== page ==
Confined (mostly) to bed since Sunday due to an upper respiratory tract infection, I had time to catch up on my reading, and since Halloween and All Souls' (Hallows') Day and All Saints' Day are coming up, I thought to read accordingly.
First was "Miss Peregrine's Home for Peculiar Children" by Ransom Riggs. I can say that this is one of my best reads for the year, for the unusual presentation and the unusual story. I'm eagerly anticipating the sequel.
Then, finding my schedule will allow me to attend my friends' steampunk-themed (post-)Halloween party, I proceeded to get informed on the genre. I'm not sure mention of mechanical devices considered advanced for the Victorian period can be termed steampunk, but I am enjoying the Parasol Protectorate series by Gail Carriger. It reminds me very much of my favorite Amelia Peabody series by Elizabeth Peters. (Incidental?)
Here is my pile for the rest of the week and the next...
"Trese: Mass Murder" & "Trese: Last Seen After Midnight" by Budjette Tan & KaJO Baldisimo
"How to Live with a Unicorn: The Fantastic Guide to Keeping Mythical Pets" by Jane Moseley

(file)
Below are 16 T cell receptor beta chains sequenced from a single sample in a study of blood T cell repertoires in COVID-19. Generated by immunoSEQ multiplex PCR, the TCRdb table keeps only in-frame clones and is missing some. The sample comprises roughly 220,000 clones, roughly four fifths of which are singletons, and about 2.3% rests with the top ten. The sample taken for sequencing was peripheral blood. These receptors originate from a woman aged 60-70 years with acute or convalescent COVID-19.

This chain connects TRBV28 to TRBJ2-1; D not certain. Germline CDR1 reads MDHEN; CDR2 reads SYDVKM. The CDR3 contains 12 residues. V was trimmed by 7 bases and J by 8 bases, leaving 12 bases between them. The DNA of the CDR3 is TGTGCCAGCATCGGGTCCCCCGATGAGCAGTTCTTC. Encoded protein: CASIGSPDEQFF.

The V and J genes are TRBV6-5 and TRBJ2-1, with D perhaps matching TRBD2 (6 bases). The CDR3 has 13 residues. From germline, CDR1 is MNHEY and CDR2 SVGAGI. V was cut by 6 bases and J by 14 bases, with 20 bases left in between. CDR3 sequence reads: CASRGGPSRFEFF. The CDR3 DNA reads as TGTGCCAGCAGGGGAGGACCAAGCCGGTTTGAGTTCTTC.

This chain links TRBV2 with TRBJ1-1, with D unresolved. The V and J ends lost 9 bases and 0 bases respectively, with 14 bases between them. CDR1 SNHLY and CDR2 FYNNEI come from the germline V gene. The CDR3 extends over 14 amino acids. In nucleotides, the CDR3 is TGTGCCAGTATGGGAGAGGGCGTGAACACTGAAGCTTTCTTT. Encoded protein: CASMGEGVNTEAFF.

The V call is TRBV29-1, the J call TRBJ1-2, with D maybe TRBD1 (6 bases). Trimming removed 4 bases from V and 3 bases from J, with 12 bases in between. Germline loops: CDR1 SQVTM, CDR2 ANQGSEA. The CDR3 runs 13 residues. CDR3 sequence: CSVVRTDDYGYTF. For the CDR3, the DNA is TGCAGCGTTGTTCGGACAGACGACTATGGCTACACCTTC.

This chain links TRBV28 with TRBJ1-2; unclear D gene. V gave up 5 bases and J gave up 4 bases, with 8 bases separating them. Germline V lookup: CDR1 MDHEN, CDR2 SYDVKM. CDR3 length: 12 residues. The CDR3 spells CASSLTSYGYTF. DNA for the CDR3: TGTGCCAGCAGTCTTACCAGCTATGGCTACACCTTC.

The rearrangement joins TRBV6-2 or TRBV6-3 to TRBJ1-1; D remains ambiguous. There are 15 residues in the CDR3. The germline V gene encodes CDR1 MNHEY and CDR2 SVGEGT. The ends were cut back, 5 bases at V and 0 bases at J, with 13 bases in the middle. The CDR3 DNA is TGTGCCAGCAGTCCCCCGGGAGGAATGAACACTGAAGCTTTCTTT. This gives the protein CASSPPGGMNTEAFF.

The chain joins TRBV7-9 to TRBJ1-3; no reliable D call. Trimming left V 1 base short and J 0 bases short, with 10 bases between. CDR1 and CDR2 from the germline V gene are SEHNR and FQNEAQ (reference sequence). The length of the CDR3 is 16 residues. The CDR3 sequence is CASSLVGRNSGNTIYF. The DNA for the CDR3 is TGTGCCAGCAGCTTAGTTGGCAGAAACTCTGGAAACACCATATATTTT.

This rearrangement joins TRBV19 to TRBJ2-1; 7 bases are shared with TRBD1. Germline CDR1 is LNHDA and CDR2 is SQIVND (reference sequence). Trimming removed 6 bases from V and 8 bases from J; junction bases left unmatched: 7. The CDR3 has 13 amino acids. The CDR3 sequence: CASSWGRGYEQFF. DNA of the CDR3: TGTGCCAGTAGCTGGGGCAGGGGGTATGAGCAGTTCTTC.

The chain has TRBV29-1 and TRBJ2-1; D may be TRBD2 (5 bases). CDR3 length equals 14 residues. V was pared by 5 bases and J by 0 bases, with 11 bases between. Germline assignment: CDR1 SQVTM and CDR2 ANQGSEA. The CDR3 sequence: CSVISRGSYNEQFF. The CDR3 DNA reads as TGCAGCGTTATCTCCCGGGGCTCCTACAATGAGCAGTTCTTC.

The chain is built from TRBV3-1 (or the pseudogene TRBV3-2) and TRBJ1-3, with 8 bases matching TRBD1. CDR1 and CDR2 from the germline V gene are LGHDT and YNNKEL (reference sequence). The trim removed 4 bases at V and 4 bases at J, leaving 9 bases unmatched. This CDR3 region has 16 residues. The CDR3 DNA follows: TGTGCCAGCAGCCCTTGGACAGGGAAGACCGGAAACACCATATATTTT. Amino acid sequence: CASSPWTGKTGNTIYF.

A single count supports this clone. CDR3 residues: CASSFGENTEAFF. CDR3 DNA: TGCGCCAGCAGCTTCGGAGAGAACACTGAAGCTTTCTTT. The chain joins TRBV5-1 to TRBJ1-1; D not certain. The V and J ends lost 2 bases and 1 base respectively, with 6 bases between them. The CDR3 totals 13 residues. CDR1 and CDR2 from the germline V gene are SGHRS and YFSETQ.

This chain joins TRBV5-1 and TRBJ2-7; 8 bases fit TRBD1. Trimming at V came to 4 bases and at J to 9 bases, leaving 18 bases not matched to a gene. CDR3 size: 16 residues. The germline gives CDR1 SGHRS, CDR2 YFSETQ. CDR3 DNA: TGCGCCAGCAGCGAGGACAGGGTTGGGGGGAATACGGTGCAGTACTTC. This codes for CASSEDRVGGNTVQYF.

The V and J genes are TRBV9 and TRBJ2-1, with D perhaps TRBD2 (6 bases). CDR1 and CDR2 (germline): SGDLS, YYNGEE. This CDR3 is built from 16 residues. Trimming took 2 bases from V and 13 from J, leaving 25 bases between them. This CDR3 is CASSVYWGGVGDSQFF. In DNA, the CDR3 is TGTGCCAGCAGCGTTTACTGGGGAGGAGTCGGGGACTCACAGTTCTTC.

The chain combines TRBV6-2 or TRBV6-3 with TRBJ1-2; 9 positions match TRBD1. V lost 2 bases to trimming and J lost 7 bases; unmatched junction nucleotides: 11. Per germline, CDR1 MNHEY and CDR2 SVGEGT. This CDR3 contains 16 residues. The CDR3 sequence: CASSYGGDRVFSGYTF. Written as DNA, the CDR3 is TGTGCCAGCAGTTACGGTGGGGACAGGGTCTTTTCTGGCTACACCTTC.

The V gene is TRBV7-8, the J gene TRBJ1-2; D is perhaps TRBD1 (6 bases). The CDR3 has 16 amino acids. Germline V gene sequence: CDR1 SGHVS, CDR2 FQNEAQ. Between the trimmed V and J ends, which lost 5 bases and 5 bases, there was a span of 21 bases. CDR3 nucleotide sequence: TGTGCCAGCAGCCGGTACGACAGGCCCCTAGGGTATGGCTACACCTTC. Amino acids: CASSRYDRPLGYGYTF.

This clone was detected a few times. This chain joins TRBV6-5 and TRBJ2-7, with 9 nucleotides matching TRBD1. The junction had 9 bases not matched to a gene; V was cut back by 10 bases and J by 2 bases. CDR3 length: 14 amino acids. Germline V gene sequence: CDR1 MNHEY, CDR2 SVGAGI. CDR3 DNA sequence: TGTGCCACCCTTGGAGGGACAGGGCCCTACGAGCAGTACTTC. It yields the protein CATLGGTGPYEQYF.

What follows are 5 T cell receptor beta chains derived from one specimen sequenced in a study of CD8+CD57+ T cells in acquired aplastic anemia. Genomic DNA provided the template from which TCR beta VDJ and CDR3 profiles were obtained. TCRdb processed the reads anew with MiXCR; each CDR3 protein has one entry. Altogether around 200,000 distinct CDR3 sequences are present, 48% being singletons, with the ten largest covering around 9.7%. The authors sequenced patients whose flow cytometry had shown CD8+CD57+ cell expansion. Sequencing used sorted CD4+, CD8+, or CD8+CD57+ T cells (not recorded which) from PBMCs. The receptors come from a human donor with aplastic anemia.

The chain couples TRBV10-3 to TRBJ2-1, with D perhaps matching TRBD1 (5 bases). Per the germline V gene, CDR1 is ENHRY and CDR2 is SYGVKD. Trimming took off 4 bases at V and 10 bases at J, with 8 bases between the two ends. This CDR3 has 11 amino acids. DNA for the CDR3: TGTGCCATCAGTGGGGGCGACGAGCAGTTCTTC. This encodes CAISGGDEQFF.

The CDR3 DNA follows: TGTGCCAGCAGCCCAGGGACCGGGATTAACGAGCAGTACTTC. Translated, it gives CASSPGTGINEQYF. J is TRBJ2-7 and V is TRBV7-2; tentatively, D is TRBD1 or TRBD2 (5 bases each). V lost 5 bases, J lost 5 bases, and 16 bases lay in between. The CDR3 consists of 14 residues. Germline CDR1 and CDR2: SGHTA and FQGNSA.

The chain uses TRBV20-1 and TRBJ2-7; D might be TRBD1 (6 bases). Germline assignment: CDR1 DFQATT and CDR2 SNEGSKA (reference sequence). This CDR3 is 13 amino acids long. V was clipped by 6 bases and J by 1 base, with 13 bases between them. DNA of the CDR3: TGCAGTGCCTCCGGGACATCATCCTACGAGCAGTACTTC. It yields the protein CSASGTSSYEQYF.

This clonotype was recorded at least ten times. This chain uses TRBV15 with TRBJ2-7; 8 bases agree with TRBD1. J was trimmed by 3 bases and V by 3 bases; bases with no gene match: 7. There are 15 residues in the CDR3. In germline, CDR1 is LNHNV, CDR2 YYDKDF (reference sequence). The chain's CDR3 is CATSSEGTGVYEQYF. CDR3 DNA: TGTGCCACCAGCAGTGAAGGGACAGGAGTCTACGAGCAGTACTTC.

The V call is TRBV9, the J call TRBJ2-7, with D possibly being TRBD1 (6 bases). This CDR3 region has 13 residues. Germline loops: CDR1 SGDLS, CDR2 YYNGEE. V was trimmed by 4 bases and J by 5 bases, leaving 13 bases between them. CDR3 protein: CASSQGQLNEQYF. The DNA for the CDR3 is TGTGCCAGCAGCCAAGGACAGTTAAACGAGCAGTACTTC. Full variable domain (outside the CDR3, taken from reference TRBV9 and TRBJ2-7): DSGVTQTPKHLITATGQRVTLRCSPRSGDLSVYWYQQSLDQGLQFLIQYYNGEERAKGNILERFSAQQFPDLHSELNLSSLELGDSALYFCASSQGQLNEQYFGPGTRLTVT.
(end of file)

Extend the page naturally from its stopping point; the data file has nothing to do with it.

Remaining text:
"I am Legend" by Richard Matheson
"Pure" by Andrew Miller
"From the Dust Returned" by Ray Bradbury
"A Hat Full of Sky" by Terry Pratchett
Nothing too long, nothing too scary. Not a guarantee that I will read them, but I like having my options at the ready.
... yet here I am again downloading another pile of ebooks...
... including Patrick Ness' Chaos Walking trilogy, which I have been looking for a copy of (both print and electronic) for months.
I did already finish one of the books I bought at the MIBF (Lourd de Veyra's "The Best of This is a Crazy Planets", which a friend had Lourd autograph for me :)), and am currently reading Ken Follett's "Winter of the World". :P
In a world where anyone can hire an
assassin and killing people in public is commonplace, what happens when
someone is commissioned to travel in time and eliminate Adolf Hitler?
anthropomorphic animals and the violence may be unsettling to some, but